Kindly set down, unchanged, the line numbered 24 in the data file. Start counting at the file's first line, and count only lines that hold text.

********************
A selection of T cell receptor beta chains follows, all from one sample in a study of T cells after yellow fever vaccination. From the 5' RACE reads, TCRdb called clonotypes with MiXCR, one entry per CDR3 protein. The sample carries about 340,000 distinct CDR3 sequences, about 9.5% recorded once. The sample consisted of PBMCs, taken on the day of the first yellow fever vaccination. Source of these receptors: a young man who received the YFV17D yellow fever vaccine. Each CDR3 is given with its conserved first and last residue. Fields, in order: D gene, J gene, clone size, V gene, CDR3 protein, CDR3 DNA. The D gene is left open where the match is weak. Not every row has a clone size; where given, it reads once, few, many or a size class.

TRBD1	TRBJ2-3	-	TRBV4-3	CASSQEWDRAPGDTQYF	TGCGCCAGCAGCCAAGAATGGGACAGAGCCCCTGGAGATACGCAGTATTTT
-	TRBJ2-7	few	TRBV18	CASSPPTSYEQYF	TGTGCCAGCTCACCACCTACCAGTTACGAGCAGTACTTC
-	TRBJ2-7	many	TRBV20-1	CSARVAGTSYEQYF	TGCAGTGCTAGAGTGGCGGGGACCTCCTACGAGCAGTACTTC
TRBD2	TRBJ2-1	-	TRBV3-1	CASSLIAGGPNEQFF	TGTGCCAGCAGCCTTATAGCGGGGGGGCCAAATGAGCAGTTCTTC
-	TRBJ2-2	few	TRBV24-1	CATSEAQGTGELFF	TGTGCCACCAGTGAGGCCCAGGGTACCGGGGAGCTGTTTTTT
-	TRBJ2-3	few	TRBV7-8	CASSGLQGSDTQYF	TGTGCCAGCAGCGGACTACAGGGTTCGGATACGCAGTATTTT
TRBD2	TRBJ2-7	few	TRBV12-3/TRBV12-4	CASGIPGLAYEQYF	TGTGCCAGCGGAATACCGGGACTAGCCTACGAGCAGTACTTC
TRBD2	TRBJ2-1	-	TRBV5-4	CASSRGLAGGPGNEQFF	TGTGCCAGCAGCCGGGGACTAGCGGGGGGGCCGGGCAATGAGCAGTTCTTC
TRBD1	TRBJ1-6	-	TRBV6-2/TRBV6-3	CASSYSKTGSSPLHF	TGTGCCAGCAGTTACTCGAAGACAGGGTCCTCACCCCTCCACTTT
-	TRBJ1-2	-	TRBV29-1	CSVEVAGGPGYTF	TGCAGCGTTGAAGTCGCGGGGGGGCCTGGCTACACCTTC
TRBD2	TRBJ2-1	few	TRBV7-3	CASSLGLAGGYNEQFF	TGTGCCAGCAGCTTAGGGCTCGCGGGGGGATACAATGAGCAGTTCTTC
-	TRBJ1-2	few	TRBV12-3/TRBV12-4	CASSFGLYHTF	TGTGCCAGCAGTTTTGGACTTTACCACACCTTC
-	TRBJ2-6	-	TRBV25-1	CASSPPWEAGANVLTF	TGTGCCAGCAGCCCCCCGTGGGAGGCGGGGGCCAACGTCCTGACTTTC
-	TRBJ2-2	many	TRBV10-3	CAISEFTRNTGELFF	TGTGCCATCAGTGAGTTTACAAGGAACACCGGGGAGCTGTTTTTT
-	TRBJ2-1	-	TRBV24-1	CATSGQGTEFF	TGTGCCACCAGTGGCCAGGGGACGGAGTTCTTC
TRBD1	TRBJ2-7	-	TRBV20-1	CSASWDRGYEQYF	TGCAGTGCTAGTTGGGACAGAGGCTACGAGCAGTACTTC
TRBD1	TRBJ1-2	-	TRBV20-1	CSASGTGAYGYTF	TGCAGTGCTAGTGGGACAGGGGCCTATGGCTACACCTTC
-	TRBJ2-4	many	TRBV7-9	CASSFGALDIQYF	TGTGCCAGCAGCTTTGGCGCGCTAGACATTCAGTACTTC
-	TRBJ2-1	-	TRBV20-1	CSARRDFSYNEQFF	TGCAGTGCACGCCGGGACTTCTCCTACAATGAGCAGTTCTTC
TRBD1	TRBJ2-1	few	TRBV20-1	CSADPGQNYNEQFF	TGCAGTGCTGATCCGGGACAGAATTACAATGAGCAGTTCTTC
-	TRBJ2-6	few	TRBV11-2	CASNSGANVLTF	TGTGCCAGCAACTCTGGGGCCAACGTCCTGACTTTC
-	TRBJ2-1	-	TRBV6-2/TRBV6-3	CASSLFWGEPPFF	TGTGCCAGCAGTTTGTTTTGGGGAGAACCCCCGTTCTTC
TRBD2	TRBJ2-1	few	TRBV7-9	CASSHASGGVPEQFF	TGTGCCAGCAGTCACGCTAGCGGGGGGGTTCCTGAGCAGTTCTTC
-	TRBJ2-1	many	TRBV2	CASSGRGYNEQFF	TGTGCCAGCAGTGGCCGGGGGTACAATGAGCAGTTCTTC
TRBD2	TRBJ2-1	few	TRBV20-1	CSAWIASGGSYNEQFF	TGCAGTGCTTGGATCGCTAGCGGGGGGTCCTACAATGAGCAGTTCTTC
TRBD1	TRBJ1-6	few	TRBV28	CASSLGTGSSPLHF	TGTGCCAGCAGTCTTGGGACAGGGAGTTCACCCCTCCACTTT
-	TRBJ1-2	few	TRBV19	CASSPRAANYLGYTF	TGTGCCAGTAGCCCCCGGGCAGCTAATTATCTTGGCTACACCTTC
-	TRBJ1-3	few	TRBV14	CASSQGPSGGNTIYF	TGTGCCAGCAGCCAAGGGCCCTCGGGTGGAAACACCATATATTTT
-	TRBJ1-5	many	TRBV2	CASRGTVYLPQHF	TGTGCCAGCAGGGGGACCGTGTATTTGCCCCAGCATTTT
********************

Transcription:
TRBD2	TRBJ2-1	few	TRBV7-9	CASSHASGGVPEQFF	TGTGCCAGCAGTCACGCTAGCGGGGGGGTTCCTGAGCAGTTCTTC